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  • best practices for drug substance stress and stability studies during early stage development. part iii—how to make science- and risk-based stability testing decisions for drug substance batches produced after manufacturing process changes

    جزئیات بیشتر مقاله
    • تاریخ ارائه: 1392/07/24
    • تاریخ انتشار در تی پی بین: 1392/07/24
    • تعداد بازدید: 950
    • تعداد پرسش و پاسخ ها: 0
    • شماره تماس دبیرخانه رویداد: -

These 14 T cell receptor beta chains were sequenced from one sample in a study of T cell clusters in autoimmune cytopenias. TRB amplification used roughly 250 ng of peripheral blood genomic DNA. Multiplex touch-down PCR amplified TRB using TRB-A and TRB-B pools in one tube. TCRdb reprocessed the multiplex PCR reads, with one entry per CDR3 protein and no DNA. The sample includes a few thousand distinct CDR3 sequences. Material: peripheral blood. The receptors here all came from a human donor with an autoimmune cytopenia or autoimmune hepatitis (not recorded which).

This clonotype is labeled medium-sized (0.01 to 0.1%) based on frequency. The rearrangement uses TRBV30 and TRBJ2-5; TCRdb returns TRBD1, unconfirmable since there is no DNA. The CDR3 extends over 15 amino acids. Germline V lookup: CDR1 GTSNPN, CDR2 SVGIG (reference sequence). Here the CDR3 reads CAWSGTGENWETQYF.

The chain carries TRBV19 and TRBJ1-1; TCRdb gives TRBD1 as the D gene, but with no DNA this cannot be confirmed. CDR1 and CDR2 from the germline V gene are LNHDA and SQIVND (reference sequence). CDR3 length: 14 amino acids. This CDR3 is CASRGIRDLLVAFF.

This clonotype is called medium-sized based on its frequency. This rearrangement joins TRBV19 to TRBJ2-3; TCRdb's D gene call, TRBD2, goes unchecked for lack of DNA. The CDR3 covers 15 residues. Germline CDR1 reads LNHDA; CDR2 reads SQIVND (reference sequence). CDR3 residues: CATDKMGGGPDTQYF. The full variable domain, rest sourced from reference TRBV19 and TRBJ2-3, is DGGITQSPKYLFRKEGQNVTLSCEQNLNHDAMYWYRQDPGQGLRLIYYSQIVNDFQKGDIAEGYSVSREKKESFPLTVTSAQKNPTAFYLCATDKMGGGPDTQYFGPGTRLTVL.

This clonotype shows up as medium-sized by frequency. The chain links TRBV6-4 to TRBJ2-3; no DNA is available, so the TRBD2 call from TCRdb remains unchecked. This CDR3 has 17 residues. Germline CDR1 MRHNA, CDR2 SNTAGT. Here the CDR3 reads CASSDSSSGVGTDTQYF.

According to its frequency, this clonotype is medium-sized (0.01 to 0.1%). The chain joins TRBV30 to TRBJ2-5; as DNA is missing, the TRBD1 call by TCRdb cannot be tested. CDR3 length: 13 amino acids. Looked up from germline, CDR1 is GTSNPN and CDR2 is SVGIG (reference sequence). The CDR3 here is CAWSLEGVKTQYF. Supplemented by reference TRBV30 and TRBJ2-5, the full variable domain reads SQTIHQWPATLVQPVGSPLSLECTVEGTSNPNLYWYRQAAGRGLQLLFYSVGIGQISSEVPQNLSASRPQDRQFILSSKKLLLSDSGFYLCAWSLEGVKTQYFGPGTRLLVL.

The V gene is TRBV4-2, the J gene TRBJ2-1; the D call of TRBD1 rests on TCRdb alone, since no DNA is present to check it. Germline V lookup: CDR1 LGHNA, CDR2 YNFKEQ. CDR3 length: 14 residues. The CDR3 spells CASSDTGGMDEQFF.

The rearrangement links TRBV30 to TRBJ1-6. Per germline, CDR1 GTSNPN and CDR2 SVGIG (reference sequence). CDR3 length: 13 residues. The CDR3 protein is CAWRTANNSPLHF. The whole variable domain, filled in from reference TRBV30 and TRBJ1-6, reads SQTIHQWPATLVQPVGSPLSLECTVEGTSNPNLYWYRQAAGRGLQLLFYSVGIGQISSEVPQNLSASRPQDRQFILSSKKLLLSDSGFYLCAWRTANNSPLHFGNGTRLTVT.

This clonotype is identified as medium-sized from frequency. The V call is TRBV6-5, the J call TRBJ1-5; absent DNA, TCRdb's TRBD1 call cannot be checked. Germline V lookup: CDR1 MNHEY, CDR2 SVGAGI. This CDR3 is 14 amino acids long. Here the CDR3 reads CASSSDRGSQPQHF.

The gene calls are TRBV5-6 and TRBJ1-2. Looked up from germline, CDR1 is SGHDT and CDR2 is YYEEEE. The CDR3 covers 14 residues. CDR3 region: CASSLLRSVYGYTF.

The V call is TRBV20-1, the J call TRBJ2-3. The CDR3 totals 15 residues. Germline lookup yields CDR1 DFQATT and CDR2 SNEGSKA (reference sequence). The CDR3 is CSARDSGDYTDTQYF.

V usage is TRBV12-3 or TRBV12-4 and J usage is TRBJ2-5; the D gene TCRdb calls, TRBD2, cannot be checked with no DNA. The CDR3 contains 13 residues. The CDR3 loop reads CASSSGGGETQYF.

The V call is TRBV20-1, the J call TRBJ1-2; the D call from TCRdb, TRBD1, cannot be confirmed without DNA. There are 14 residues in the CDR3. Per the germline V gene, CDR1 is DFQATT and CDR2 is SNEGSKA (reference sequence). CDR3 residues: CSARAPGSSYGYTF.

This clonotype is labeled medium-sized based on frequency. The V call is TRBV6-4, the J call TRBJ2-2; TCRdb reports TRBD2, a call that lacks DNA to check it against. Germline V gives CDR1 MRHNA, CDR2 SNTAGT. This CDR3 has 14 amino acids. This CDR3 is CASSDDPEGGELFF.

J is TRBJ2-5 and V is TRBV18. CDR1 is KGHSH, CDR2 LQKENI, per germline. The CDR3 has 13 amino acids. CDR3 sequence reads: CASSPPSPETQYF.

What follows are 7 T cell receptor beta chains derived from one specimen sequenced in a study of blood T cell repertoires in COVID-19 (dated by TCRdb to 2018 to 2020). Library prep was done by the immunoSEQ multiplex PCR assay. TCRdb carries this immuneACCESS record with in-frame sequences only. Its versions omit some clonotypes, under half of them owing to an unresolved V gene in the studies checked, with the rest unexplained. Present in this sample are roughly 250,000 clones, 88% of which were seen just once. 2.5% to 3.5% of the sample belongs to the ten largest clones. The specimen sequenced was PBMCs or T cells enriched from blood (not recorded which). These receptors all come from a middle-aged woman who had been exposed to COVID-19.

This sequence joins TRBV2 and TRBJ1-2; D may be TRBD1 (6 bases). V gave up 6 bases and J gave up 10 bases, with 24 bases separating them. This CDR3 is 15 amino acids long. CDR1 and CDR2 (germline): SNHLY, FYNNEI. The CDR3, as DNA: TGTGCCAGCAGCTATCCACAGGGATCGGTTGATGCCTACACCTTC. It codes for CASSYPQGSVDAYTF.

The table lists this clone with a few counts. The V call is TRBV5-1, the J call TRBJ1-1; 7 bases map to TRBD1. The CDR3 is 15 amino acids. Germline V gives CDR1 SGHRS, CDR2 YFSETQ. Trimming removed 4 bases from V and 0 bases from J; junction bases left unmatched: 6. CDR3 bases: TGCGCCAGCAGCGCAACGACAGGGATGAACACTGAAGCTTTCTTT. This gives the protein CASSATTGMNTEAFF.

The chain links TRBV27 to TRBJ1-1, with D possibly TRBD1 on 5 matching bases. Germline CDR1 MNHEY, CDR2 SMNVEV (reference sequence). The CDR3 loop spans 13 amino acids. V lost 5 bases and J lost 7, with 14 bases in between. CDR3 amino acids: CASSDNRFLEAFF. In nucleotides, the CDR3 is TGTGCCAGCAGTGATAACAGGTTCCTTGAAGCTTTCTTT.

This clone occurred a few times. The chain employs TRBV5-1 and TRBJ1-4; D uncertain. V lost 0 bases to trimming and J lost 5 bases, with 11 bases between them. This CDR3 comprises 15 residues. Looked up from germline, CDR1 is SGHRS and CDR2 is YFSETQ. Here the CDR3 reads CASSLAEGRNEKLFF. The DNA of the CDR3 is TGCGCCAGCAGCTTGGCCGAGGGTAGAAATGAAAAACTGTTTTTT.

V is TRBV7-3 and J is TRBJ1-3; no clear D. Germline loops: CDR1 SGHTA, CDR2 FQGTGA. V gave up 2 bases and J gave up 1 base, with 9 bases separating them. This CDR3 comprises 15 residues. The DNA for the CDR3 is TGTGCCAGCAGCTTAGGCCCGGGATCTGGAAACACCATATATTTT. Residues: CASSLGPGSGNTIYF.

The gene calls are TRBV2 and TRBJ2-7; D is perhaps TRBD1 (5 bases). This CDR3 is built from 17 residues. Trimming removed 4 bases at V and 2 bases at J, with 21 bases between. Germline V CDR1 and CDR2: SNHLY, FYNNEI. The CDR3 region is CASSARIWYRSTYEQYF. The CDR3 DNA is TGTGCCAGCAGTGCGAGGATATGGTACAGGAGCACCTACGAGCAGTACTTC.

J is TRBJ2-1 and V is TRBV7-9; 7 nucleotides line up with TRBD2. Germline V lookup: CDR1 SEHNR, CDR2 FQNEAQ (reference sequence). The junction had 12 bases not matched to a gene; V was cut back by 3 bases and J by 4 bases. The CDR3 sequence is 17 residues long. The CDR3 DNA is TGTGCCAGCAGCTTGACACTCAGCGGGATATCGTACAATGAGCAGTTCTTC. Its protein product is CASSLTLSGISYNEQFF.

during phase 1 and phase 2 drug development (early stage drug development), it is normal to continuously improve a manufacturing process, with changes made to the synthetic pathway, reagents, reaction conditions, crystallization parameters, drying conditions, or manufacturing equipment or scale or site. these manufacturing process changes (“process changes” used thereafter) may or may not affect quality attributes such as impurities, and quality attribute changes may or may not affect drug substance (ds) stability. but a common misconception is that almost all process changes and/or quality attribute changes affect ds stability, and a new (or repeat) stability study is conducted for the ds batch produced after process changes. this misconception is clearly refuted by our many years of ds stability experience. to understand how process changes might affect ds stability, we compiled and analyzed manufacturing processes, quality test results, and stability data for 48 batches from seven drug substances in recent development. of these 48 batches, the seven first ds clinical batches were used as references against which the other respective 41 batches, which were produced after process changes, were compared for changes in manufacturing processes, quality test results, and stability data. this comparison showed that the chemical and physical stability of 36 (of the 41) batches was not affected by process changes, and the chemical or physical stability of the other 5 batches was affected by residual inorganic impurities, significant amounts of water or residual solvents, or significant changes in ds particle size distribution or surface area. these quality attributes that affect stability are called stability-related quality attributes (srqas). a new (or repeat) stability study is warranted only if process changes significantly affect srqas. we have established a procedure to systematically assess changes in manufacturing process and quality attributes (particularly impurity profiles), to identify srqas (risk assessment), and to make science- and risk-based stability testing decisions on whether and how stability testing for new ds batches should be conducted (risk management).

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